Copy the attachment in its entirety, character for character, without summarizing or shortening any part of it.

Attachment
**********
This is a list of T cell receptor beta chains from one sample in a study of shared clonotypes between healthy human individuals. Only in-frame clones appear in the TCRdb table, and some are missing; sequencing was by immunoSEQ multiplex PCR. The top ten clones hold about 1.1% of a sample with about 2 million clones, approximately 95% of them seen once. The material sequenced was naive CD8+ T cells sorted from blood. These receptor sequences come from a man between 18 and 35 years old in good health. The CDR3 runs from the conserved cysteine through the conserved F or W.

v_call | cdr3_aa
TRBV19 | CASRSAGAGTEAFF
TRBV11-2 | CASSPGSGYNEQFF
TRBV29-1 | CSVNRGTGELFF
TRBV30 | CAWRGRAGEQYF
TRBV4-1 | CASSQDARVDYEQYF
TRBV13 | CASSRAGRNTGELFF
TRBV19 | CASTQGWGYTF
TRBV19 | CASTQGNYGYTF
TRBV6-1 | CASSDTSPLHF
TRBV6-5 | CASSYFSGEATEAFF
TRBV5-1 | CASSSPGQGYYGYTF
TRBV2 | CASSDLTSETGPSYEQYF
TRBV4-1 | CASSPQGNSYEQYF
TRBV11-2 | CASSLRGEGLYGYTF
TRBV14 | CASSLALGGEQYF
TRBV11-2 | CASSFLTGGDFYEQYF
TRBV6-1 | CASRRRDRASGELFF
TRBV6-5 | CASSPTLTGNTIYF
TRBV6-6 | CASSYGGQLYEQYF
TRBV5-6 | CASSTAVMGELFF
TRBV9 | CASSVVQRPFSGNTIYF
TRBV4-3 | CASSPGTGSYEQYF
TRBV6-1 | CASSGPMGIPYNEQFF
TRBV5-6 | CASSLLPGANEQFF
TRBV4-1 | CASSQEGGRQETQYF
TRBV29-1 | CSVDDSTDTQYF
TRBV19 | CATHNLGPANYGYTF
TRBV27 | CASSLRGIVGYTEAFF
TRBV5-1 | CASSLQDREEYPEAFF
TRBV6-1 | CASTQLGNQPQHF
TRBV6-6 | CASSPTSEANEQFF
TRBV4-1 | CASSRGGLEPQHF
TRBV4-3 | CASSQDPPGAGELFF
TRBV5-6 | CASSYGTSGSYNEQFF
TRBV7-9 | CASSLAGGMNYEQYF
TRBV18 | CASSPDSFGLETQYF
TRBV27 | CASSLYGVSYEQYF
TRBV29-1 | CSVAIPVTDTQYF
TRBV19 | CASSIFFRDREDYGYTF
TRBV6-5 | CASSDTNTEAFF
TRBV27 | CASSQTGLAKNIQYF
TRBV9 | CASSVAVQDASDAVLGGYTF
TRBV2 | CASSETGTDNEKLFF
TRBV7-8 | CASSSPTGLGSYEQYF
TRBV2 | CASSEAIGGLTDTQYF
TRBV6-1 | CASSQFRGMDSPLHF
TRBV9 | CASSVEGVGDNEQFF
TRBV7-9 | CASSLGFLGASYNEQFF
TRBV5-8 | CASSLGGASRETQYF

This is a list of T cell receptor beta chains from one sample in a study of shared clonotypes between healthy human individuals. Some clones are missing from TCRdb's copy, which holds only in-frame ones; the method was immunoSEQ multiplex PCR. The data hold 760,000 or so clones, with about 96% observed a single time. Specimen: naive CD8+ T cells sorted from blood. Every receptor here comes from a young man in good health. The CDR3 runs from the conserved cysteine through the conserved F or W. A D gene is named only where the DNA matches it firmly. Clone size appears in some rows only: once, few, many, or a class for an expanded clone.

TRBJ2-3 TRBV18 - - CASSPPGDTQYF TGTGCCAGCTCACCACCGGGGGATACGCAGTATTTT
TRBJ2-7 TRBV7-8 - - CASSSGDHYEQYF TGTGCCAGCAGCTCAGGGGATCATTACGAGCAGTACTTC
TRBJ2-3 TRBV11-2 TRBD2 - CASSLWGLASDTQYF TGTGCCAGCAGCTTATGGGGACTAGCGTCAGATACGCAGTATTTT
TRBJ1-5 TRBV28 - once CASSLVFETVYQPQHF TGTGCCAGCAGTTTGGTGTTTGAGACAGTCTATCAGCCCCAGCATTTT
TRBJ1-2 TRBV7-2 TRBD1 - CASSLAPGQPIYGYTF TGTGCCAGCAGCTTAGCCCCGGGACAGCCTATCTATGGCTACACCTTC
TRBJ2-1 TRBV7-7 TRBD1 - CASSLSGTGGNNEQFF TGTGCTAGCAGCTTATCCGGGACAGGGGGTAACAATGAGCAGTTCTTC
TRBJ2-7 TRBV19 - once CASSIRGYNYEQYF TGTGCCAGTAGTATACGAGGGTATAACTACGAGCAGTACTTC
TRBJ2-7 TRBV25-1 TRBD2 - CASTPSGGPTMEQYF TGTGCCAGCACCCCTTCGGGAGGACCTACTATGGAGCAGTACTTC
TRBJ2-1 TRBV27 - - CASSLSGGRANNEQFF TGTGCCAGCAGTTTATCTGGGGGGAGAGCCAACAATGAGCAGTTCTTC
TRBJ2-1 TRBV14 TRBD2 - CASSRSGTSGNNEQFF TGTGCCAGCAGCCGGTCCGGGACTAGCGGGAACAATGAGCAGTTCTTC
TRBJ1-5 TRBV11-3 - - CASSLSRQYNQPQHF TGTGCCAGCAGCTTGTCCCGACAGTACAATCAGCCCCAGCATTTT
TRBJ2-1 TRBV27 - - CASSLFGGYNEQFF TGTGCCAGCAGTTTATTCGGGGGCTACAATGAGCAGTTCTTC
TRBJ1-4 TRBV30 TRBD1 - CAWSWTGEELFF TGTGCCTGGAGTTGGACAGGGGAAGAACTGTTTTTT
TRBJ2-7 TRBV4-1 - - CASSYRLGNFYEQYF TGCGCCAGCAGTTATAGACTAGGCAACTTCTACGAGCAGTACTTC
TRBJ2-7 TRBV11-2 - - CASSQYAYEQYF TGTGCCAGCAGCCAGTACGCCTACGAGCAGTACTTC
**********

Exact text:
This is a list of T cell receptor beta chains from one sample in a study of shared clonotypes between healthy human individuals. Only in-frame clones appear in the TCRdb table, and some are missing; sequencing was by immunoSEQ multiplex PCR. The top ten clones hold about 1.1% of a sample with about 2 million clones, approximately 95% of them seen once. The material sequenced was naive CD8+ T cells sorted from blood. These receptor sequences come from a man between 18 and 35 years old in good health. The CDR3 runs from the conserved cysteine through the conserved F or W.

v_call | cdr3_aa
TRBV19 | CASRSAGAGTEAFF
TRBV11-2 | CASSPGSGYNEQFF
TRBV29-1 | CSVNRGTGELFF
TRBV30 | CAWRGRAGEQYF
TRBV4-1 | CASSQDARVDYEQYF
TRBV13 | CASSRAGRNTGELFF
TRBV19 | CASTQGWGYTF
TRBV19 | CASTQGNYGYTF
TRBV6-1 | CASSDTSPLHF
TRBV6-5 | CASSYFSGEATEAFF
TRBV5-1 | CASSSPGQGYYGYTF
TRBV2 | CASSDLTSETGPSYEQYF
TRBV4-1 | CASSPQGNSYEQYF
TRBV11-2 | CASSLRGEGLYGYTF
TRBV14 | CASSLALGGEQYF
TRBV11-2 | CASSFLTGGDFYEQYF
TRBV6-1 | CASRRRDRASGELFF
TRBV6-5 | CASSPTLTGNTIYF
TRBV6-6 | CASSYGGQLYEQYF
TRBV5-6 | CASSTAVMGELFF
TRBV9 | CASSVVQRPFSGNTIYF
TRBV4-3 | CASSPGTGSYEQYF
TRBV6-1 | CASSGPMGIPYNEQFF
TRBV5-6 | CASSLLPGANEQFF
TRBV4-1 | CASSQEGGRQETQYF
TRBV29-1 | CSVDDSTDTQYF
TRBV19 | CATHNLGPANYGYTF
TRBV27 | CASSLRGIVGYTEAFF
TRBV5-1 | CASSLQDREEYPEAFF
TRBV6-1 | CASTQLGNQPQHF
TRBV6-6 | CASSPTSEANEQFF
TRBV4-1 | CASSRGGLEPQHF
TRBV4-3 | CASSQDPPGAGELFF
TRBV5-6 | CASSYGTSGSYNEQFF
TRBV7-9 | CASSLAGGMNYEQYF
TRBV18 | CASSPDSFGLETQYF
TRBV27 | CASSLYGVSYEQYF
TRBV29-1 | CSVAIPVTDTQYF
TRBV19 | CASSIFFRDREDYGYTF
TRBV6-5 | CASSDTNTEAFF
TRBV27 | CASSQTGLAKNIQYF
TRBV9 | CASSVAVQDASDAVLGGYTF
TRBV2 | CASSETGTDNEKLFF
TRBV7-8 | CASSSPTGLGSYEQYF
TRBV2 | CASSEAIGGLTDTQYF
TRBV6-1 | CASSQFRGMDSPLHF
TRBV9 | CASSVEGVGDNEQFF
TRBV7-9 | CASSLGFLGASYNEQFF
TRBV5-8 | CASSLGGASRETQYF

This is a list of T cell receptor beta chains from one sample in a study of shared clonotypes between healthy human individuals. Some clones are missing from TCRdb's copy, which holds only in-frame ones; the method was immunoSEQ multiplex PCR. The data hold 760,000 or so clones, with about 96% observed a single time. Specimen: naive CD8+ T cells sorted from blood. Every receptor here comes from a young man in good health. The CDR3 runs from the conserved cysteine through the conserved F or W. A D gene is named only where the DNA matches it firmly. Clone size appears in some rows only: once, few, many, or a class for an expanded clone.

TRBJ2-3 TRBV18 - - CASSPPGDTQYF TGTGCCAGCTCACCACCGGGGGATACGCAGTATTTT
TRBJ2-7 TRBV7-8 - - CASSSGDHYEQYF TGTGCCAGCAGCTCAGGGGATCATTACGAGCAGTACTTC
TRBJ2-3 TRBV11-2 TRBD2 - CASSLWGLASDTQYF TGTGCCAGCAGCTTATGGGGACTAGCGTCAGATACGCAGTATTTT
TRBJ1-5 TRBV28 - once CASSLVFETVYQPQHF TGTGCCAGCAGTTTGGTGTTTGAGACAGTCTATCAGCCCCAGCATTTT
TRBJ1-2 TRBV7-2 TRBD1 - CASSLAPGQPIYGYTF TGTGCCAGCAGCTTAGCCCCGGGACAGCCTATCTATGGCTACACCTTC
TRBJ2-1 TRBV7-7 TRBD1 - CASSLSGTGGNNEQFF TGTGCTAGCAGCTTATCCGGGACAGGGGGTAACAATGAGCAGTTCTTC
TRBJ2-7 TRBV19 - once CASSIRGYNYEQYF TGTGCCAGTAGTATACGAGGGTATAACTACGAGCAGTACTTC
TRBJ2-7 TRBV25-1 TRBD2 - CASTPSGGPTMEQYF TGTGCCAGCACCCCTTCGGGAGGACCTACTATGGAGCAGTACTTC
TRBJ2-1 TRBV27 - - CASSLSGGRANNEQFF TGTGCCAGCAGTTTATCTGGGGGGAGAGCCAACAATGAGCAGTTCTTC
TRBJ2-1 TRBV14 TRBD2 - CASSRSGTSGNNEQFF TGTGCCAGCAGCCGGTCCGGGACTAGCGGGAACAATGAGCAGTTCTTC
TRBJ1-5 TRBV11-3 - - CASSLSRQYNQPQHF TGTGCCAGCAGCTTGTCCCGACAGTACAATCAGCCCCAGCATTTT
TRBJ2-1 TRBV27 - - CASSLFGGYNEQFF TGTGCCAGCAGTTTATTCGGGGGCTACAATGAGCAGTTCTTC
TRBJ1-4 TRBV30 TRBD1 - CAWSWTGEELFF TGTGCCTGGAGTTGGACAGGGGAAGAACTGTTTTTT
TRBJ2-7 TRBV4-1 - - CASSYRLGNFYEQYF TGCGCCAGCAGTTATAGACTAGGCAACTTCTACGAGCAGTACTTC
TRBJ2-7 TRBV11-2 - - CASSQYAYEQYF TGTGCCAGCAGCCAGTACGCCTACGAGCAGTACTTC